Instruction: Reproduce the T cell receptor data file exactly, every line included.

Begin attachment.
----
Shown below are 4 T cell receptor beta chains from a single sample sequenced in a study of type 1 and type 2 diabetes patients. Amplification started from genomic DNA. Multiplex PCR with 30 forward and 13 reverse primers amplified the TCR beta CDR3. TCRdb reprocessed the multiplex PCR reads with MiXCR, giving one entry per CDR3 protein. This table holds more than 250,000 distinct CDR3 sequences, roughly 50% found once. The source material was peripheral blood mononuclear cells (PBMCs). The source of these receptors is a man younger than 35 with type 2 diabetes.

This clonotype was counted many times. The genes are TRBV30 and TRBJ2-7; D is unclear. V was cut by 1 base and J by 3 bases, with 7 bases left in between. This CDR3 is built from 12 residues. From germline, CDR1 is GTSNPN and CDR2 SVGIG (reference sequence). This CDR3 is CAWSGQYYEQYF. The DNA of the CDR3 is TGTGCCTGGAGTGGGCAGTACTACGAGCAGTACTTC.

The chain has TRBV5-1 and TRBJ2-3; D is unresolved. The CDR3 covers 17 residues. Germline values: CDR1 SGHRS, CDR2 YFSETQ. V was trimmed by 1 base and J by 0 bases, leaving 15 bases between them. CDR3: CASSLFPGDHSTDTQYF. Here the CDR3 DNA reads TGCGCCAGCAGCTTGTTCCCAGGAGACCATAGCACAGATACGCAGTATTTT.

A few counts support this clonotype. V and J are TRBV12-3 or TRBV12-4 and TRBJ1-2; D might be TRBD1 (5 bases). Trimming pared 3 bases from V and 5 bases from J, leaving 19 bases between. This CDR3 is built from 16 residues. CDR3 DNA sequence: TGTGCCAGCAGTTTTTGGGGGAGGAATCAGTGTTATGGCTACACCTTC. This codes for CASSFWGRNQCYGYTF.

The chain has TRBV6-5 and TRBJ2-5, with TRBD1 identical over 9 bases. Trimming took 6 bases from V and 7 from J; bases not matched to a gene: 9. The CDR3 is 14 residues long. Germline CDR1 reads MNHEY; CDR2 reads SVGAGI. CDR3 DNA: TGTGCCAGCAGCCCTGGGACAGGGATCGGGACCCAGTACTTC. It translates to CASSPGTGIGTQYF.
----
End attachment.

Shown below are 4 T cell receptor beta chains from a single sample sequenced in a study of type 1 and type 2 diabetes patients. Amplification started from genomic DNA. Multiplex PCR with 30 forward and 13 reverse primers amplified the TCR beta CDR3. TCRdb reprocessed the multiplex PCR reads with MiXCR, giving one entry per CDR3 protein. This table holds more than 250,000 distinct CDR3 sequences, roughly 50% found once. The source material was peripheral blood mononuclear cells (PBMCs). The source of these receptors is a man younger than 35 with type 2 diabetes.

This clonotype was counted many times. The genes are TRBV30 and TRBJ2-7; D is unclear. V was cut by 1 base and J by 3 bases, with 7 bases left in between. This CDR3 is built from 12 residues. From germline, CDR1 is GTSNPN and CDR2 SVGIG (reference sequence). This CDR3 is CAWSGQYYEQYF. The DNA of the CDR3 is TGTGCCTGGAGTGGGCAGTACTACGAGCAGTACTTC.

The chain has TRBV5-1 and TRBJ2-3; D is unresolved. The CDR3 covers 17 residues. Germline values: CDR1 SGHRS, CDR2 YFSETQ. V was trimmed by 1 base and J by 0 bases, leaving 15 bases between them. CDR3: CASSLFPGDHSTDTQYF. Here the CDR3 DNA reads TGCGCCAGCAGCTTGTTCCCAGGAGACCATAGCACAGATACGCAGTATTTT.

A few counts support this clonotype. V and J are TRBV12-3 or TRBV12-4 and TRBJ1-2; D might be TRBD1 (5 bases). Trimming pared 3 bases from V and 5 bases from J, leaving 19 bases between. This CDR3 is built from 16 residues. CDR3 DNA sequence: TGTGCCAGCAGTTTTTGGGGGAGGAATCAGTGTTATGGCTACACCTTC. This codes for CASSFWGRNQCYGYTF.

The chain has TRBV6-5 and TRBJ2-5, with TRBD1 identical over 9 bases. Trimming took 6 bases from V and 7 from J; bases not matched to a gene: 9. The CDR3 is 14 residues long. Germline CDR1 reads MNHEY; CDR2 reads SVGAGI. CDR3 DNA: TGTGCCAGCAGCCCTGGGACAGGGATCGGGACCCAGTACTTC. It translates to CASSPGTGIGTQYF.